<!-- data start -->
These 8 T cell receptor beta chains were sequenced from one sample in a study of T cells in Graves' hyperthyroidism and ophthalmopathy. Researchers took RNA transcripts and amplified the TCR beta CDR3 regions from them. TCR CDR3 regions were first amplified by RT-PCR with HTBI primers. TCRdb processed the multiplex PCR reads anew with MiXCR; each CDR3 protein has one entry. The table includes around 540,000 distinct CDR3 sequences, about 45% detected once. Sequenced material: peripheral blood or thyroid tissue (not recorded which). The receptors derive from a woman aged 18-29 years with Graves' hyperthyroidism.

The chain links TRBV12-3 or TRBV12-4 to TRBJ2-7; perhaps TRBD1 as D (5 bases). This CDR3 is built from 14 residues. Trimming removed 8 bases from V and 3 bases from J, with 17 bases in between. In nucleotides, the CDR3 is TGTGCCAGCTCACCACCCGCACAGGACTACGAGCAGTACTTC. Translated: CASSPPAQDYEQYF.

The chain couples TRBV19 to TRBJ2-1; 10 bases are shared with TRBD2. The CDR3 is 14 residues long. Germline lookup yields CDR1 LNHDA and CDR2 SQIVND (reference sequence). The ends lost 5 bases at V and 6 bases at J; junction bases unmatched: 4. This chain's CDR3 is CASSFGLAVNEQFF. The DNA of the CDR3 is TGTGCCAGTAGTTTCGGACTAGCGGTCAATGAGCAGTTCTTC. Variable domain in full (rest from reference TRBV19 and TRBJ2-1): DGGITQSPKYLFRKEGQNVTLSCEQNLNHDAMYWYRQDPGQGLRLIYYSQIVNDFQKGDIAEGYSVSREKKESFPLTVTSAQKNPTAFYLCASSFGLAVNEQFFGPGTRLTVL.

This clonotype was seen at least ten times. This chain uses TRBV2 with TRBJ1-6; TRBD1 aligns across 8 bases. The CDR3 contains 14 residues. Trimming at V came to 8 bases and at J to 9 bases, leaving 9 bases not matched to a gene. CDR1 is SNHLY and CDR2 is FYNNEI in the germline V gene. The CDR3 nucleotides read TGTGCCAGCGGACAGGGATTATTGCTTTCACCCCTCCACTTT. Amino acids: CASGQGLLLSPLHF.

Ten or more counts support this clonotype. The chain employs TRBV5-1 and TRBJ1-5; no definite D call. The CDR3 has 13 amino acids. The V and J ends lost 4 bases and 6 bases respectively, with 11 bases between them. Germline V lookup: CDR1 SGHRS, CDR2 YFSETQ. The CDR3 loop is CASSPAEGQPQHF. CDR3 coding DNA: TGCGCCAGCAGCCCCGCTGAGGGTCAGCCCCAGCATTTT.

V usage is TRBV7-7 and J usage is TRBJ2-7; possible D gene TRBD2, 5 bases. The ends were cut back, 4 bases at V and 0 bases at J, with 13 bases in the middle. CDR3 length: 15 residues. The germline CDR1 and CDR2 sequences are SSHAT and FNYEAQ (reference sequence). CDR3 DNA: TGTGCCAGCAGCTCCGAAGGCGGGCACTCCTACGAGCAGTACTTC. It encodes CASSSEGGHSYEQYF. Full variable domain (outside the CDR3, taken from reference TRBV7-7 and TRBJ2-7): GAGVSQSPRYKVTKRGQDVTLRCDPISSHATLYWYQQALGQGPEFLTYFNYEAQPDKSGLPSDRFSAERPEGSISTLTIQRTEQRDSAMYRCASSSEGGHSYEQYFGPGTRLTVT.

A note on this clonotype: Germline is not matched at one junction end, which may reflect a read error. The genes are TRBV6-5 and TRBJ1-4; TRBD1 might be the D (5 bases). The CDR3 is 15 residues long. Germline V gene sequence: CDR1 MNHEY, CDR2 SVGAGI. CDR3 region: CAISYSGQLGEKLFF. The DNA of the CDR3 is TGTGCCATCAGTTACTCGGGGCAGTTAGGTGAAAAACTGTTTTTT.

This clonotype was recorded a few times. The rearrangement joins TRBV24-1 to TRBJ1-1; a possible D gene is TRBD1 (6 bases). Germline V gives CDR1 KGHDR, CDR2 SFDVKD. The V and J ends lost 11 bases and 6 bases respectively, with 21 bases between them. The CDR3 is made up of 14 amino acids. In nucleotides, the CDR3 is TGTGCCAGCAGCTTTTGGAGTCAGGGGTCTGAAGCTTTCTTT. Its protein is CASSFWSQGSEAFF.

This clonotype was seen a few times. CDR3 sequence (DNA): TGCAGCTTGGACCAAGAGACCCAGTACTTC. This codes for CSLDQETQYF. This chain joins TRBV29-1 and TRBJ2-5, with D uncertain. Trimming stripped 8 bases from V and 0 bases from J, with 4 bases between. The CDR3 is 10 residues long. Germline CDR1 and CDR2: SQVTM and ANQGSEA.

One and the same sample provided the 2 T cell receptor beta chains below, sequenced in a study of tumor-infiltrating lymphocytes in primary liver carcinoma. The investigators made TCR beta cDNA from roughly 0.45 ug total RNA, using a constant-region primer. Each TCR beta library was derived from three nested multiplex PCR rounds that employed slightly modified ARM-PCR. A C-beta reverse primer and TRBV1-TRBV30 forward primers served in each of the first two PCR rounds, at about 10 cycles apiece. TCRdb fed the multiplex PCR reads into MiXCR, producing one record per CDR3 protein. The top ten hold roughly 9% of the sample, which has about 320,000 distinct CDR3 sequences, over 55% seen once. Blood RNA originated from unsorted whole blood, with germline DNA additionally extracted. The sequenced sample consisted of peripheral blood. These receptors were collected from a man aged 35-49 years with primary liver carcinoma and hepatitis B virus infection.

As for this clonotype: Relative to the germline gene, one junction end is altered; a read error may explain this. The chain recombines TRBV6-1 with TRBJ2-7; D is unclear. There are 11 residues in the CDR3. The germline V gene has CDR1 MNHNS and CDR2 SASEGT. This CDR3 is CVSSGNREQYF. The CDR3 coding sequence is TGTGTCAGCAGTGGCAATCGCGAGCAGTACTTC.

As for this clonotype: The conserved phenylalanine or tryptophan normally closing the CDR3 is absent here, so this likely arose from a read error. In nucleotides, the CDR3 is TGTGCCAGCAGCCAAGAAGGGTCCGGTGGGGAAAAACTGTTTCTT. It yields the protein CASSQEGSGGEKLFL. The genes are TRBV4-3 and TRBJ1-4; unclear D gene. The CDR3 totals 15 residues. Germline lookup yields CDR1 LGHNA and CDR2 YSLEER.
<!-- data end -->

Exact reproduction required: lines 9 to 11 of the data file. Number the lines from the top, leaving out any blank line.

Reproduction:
This clonotype was seen a few times. CDR3 sequence (DNA): TGCAGCTTGGACCAAGAGACCCAGTACTTC. This codes for CSLDQETQYF. This chain joins TRBV29-1 and TRBJ2-5, with D uncertain. Trimming stripped 8 bases from V and 0 bases from J, with 4 bases between. The CDR3 is 10 residues long. Germline CDR1 and CDR2: SQVTM and ANQGSEA.

One and the same sample provided the 2 T cell receptor beta chains below, sequenced in a study of tumor-infiltrating lymphocytes in primary liver carcinoma. The investigators made TCR beta cDNA from roughly 0.45 ug total RNA, using a constant-region primer. Each TCR beta library was derived from three nested multiplex PCR rounds that employed slightly modified ARM-PCR. A C-beta reverse primer and TRBV1-TRBV30 forward primers served in each of the first two PCR rounds, at about 10 cycles apiece. TCRdb fed the multiplex PCR reads into MiXCR, producing one record per CDR3 protein. The top ten hold roughly 9% of the sample, which has about 320,000 distinct CDR3 sequences, over 55% seen once. Blood RNA originated from unsorted whole blood, with germline DNA additionally extracted. The sequenced sample consisted of peripheral blood. These receptors were collected from a man aged 35-49 years with primary liver carcinoma and hepatitis B virus infection.

As for this clonotype: Relative to the germline gene, one junction end is altered; a read error may explain this. The chain recombines TRBV6-1 with TRBJ2-7; D is unclear. There are 11 residues in the CDR3. The germline V gene has CDR1 MNHNS and CDR2 SASEGT. This CDR3 is CVSSGNREQYF. The CDR3 coding sequence is TGTGTCAGCAGTGGCAATCGCGAGCAGTACTTC.